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SkyShed POD Air Conditioner Installation
Posted: 22 June 2017
Updated: 29 June 2017

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In late June 2017 southern Arizona experienced an extended heat wave with ambient air temperatures near and above 110°F for several hours in the daytime here in Oracle (elevation 4350'). This resulted in temperatures over 130°F inside my observatory. Such high temperatures had never been seen before in the previous almost 8 years of use. I decided it was time to install an air conditioner inside the SkyShed POD. I purchased a Frigidaire 8,000 BTU Portable Air Conditioner (~$300) from a nearby Best Buy store.

On Thursday, 22 June 2017, I went to the observatory about sunrise (0520 MST) to install the AC unit in one of the SkyShed POD bays. I went out so early to get started on the project before the current heat wave made it too hot to work outside.

Here is the AC unit and my tools outside of the observatory before I began the work:

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I unboxed the air conditioner, plugged it into the observatory power, and did a quick check that the unit worked. As expected it worked fine.

I then removed a shelf unit from one bay and reconfigured it so that it would fit next to the AC unit. I moved another shelf unit to the bay just vacated. Next, I moved the AC unit into the now empty bay to check the position where I would make the hole for the hot air duct. I removed the AC unit from the bay and drilled out a large hole in the bay wall for the duct. Here is the resulting hole, seen from the inside and outside:

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0800 MST: finished making the hole. The outside air temperature was 98°F.

I used a bay for the AC unit that was partially under the POD Zenith Table (PZT) and made the hole high on the bay wall so that the PZT table would provide some protection from rain for the duct opening on the outside.

I added an extra screen with a finer mesh to the duct to keep critters out:

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With the hole now made the supplied duct was connected to the AC unit and the AC unit moved into the bay. It was placed on a small piece of wood (the unit has castors so a flat surface was needed). Then the duct was routed to the hole:

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I then cut the supplied "window sliding kit" to be the length I wanted and mounted it to the exterior bay wall:

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The bottom photo shows the duct closed to provide additional protection from rain and snow. The closed position will only be used when the AC is not needed.

1006 MST: installation of the air conditioner was completed. I turned the unit on and left it set for 72°F. Wow, did that feel good! The outside air temperature was 105°F.

By this time and with the heat, I was too pooped to continue working in the observatory and seal the duct opening. I would finish those later in the day. I put my tools away.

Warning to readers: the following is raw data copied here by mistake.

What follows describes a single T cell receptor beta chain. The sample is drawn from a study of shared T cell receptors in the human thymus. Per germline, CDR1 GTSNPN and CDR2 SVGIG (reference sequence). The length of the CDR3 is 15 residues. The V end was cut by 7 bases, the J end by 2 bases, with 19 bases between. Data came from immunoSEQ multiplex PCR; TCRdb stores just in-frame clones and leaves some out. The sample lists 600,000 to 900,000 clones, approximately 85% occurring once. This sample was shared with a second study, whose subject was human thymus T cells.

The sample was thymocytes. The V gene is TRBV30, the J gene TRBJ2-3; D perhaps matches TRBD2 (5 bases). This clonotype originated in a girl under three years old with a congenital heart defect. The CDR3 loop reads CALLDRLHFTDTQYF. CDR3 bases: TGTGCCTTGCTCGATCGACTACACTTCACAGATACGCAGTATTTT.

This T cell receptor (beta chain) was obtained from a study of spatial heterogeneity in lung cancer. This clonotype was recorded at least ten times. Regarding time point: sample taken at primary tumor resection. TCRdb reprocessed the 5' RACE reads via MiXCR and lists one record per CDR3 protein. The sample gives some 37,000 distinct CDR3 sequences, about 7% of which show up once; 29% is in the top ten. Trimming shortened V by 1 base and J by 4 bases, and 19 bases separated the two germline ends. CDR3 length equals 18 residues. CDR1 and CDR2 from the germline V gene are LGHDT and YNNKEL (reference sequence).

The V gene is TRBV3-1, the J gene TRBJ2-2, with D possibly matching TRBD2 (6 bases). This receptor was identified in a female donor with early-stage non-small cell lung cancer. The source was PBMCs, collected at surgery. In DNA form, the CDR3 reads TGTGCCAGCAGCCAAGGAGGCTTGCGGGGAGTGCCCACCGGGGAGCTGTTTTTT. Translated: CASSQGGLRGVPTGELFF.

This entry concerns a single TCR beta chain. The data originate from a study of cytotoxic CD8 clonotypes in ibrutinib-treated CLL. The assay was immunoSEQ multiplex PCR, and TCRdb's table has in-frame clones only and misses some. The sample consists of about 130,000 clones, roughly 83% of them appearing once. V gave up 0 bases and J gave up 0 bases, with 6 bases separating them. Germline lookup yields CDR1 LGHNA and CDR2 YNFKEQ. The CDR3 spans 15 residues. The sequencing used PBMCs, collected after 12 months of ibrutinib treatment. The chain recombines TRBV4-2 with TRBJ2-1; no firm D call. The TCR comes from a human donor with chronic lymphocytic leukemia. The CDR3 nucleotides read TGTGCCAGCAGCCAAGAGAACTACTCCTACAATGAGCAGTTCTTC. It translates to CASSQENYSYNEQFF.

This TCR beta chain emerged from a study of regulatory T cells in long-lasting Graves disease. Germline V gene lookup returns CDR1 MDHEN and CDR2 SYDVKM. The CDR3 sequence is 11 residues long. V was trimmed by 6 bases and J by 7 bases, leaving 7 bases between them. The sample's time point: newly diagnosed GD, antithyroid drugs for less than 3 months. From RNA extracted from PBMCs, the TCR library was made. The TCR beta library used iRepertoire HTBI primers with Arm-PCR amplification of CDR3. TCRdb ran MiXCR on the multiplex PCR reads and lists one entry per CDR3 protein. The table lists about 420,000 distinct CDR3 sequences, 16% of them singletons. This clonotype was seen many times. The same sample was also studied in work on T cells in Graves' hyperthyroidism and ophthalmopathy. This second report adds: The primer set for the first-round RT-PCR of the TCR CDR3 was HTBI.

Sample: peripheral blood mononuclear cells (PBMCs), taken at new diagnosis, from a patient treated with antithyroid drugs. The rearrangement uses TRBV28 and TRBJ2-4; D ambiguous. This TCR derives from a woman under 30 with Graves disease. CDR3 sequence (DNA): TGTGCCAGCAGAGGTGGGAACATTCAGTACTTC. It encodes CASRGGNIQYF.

1150 MST: closed the observatory with the AC running.

1426 MST: returned to the observatory to check on the "cooling". The AC was running. The outside air temperature was 108°F and the inside temperature was 102°F. That's about 30 degrees cooler than it would have been without the AC.

1810 MST: went back to the observatory to finish up the installation. The outside air temperature was 99°F. I added sealant on both the inside and outside of the hot air duct hole. I then set up the shelf next to the AC unit with the observatory clock, shortwave radio receiver, and some other items. That completed the installation.

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The last thing I did was to set the AC temperature to 85° to avoid the unit running all night long during this heat wave as the minimum outside air temperature currently would get down to 80°F.

I am glad I installed an air conditioner in Cassiopeia Observatory. It will really help with this new hotter trend in southern Arizona.

Update 29 June 2017

At the recommendation of SkyShed Observatories I purchased a 20' section of 3/4" backer rod ($7) from Home Depot:

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The backer rod is pushed into the narrow air gap between the top of the POD walls and the bottom of the dome, as seen in these photos:

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It only took a couple of minutes to insert the rod all the way around the dome.

The purpose of the rod is to keep the cooled air inside of the observatory. Otherwise, the air conditioner will be overworking trying to cool down the entire neighborhood.

One 20' section was enough to go almost entirely around the dome circumference. Since the rod had to go over the dome brackets and lock knobs, as seen in the photos above, there was a 3" wide gap not filled by the rod at the end of the rod, as well as the open gaps at the brackets and knobs. Cutting the rod into smaller sections would likely eliminate all of these gaps. I may do that eventually.

So did the backer rod improve the cooling inside the POD or reduce the workload on the AC? Hard to say on either. Certainly the theory behind using the backer rod is sound: keep the cool air inside. I will continue to monitor temperatures this summer to see if I can determine any specifics.


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Copyright ©2017 Michael L. Weasner / mweasner@me.com
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